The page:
In the end he couldn't avoid giving up yet another home run, his major league-leading 16th home run allowed, and he was facing a clearly-overmatched Philadelphia Phillies' lineup, but Max Scherzer did manage to strike out 11 last night while looking more like the pitcher we've come to expect over his first season-plus with Washington.
The two runs that scored on Tyler Goeddel's seventh-inning blast were the only two Scherzer allowed, with the walk he issued in the at bat that preceded the home run compounding the damage.
It was one of two walks the 31-year-old starter allowed in what ended up being an eight-inning, 111-pitch outing in the Nationals' 7-2 win.
"I did a good job of keeping them at bay," Scherzer told reporters after the game, "never giving up really too much damage against them and just did a good job of mixing all my pitches.
"[Wilson Ramos] was back there calling a good game and just kind of got some rhythm with him and was able to get into the flow of the game and obviously our offense came alive and [Ramos] with the big three-run bomb really put it out of reach for them."
The three-run, opposite field home run by Ramos was part of a four-run sixth that turned a 2-0 lead into a commanding 6-0 advantage. It was third hit of three for the Nationals' backstop in four at bats against the Phillies.
The three-hit night left the Nats' 28-year-old catcher with a .338/.383/.536 line, nine doubles and seven home runs in 43 games and 162 plate appearances this season.
Dusty Baker told reporters he was impressed, but not surprised, by the power on display as Ramos hit a hanging 1-0 curve from Adam Morgan 374 feet to right.
"He's not called the 'Buffalo' for nothing," Baker said. "I've never seen a skinny buffalo, unless he's real sick, so it's not surprising. This guy's strong. We give him enough rest, we think, to keep him strong.
"This is a ballpark where I saw Jayson Werth go out of the opposite field against us many, many, many times. [Ramos] is quietly having an outstanding year and he's just going about his business."
Baker liked what he saw from his starter too, and he was confident enough in Scherzer's self-evaluation to send him back out for the eighth inning at 96 pitches.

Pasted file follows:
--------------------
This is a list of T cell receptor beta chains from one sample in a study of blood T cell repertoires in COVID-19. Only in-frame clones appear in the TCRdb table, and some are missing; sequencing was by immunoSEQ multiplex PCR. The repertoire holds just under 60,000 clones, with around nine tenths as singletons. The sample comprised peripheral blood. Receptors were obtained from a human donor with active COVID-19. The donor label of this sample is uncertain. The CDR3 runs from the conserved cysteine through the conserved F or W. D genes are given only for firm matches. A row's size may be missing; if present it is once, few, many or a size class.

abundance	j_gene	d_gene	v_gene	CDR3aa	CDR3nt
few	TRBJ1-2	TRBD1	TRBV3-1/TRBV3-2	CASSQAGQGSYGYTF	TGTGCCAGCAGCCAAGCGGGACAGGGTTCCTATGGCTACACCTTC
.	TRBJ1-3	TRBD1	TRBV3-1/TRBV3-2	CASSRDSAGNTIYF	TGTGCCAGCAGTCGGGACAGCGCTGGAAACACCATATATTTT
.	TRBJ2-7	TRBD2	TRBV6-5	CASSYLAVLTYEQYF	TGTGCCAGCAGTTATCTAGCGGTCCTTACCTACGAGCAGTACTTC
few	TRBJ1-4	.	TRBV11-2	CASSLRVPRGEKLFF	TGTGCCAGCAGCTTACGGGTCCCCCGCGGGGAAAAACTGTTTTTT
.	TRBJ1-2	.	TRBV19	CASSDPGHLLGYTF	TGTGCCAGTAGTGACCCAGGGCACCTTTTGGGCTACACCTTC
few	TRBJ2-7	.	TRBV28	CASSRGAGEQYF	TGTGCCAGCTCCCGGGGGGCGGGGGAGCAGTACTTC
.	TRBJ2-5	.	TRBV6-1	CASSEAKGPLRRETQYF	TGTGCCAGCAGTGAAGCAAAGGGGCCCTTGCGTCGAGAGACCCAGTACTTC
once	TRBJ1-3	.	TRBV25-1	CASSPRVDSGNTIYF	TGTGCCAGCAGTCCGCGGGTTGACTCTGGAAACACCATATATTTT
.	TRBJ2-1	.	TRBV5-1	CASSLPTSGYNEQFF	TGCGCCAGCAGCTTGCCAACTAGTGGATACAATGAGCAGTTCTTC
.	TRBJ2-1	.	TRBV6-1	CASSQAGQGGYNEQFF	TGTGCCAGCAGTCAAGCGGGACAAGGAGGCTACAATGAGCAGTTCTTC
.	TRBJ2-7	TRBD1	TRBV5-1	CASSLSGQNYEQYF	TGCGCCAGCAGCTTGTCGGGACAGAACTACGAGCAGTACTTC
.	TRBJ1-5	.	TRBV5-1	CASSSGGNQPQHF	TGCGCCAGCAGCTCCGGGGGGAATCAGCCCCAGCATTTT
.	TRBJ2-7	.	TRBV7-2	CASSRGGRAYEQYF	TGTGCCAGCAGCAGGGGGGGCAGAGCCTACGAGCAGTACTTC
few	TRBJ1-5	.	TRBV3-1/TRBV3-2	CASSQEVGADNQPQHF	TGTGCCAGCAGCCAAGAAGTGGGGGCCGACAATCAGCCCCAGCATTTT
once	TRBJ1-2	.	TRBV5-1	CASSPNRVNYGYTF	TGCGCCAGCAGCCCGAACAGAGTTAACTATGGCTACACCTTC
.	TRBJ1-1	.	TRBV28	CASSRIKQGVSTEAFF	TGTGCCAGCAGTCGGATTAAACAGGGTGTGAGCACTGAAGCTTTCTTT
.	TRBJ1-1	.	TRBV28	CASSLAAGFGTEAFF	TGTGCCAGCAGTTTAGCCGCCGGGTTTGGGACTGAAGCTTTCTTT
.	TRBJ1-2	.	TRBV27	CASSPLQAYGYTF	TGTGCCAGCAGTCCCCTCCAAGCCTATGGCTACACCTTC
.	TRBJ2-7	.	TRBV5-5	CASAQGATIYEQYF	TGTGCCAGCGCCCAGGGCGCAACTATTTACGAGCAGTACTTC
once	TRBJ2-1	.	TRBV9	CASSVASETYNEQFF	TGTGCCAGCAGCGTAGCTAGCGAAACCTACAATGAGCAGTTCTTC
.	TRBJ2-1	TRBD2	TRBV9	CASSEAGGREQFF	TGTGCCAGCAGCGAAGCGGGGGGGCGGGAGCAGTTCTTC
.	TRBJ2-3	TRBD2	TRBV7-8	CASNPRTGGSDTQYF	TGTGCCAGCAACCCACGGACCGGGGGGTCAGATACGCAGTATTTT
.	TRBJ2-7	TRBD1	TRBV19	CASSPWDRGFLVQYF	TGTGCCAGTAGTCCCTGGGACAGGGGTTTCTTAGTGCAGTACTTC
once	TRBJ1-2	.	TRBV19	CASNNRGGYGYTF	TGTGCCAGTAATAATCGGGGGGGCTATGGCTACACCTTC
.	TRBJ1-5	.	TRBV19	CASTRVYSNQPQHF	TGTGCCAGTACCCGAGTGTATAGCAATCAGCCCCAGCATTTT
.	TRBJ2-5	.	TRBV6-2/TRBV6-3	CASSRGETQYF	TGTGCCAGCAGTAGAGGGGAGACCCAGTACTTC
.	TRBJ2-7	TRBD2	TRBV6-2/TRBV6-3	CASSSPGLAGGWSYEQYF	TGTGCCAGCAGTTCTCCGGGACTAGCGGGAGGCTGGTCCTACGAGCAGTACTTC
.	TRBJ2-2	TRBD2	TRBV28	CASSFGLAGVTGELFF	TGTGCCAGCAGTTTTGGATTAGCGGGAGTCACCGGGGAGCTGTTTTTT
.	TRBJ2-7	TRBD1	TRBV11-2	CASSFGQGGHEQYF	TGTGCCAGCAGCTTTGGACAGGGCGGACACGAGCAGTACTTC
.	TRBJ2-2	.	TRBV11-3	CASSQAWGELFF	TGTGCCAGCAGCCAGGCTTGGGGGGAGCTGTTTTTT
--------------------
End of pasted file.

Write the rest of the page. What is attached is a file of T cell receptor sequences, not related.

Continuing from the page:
Overall on the night, Scherzer had it going good, Baker told reporters.
"Yeah he did," Baker said. "Other than the one home run pitch, which has been haunting him as of late. We were going to take him out in the seventh and he says, 'No, I'm good. I'm good for one more.' And, I mean, he knows his body, he knows what his arm feels like. And he was good for one more."
Scherzer was asked if it was about pitch count, feel, or how it was he determined he was good for another inning of work?
"It's everything," he said. "I know I'm on seven days for this next time. I know how I feel. I have everything at play.
"I know my pitch count, know how I feel and I knew I was strong and not only could I start the inning, but I can finish the inning too, cause there are times when I'll be in that situation and I'll say, hey I can start the inning but I won't be able to finish it, but that time I knew I was strong and I knew I could start and finish the eighth."
The Phillies threatened in the ninth, with Nationals' reliever Blake Treinen giving up a leadoff single and a two-out walk before Oliver Perez came on retire Ryan Howard and end it, giving the Nationals a sweep of the three-game set.
"Got a little hairy in the ninth there," Baker said, "which it always does in some kind of way -- I don't know, but it's always hard to take that last breath out of the opposition. They're always going to make one more run, usually in the seventh, eighth and ninth and today it was in the ninth, but now off to Cincinnati."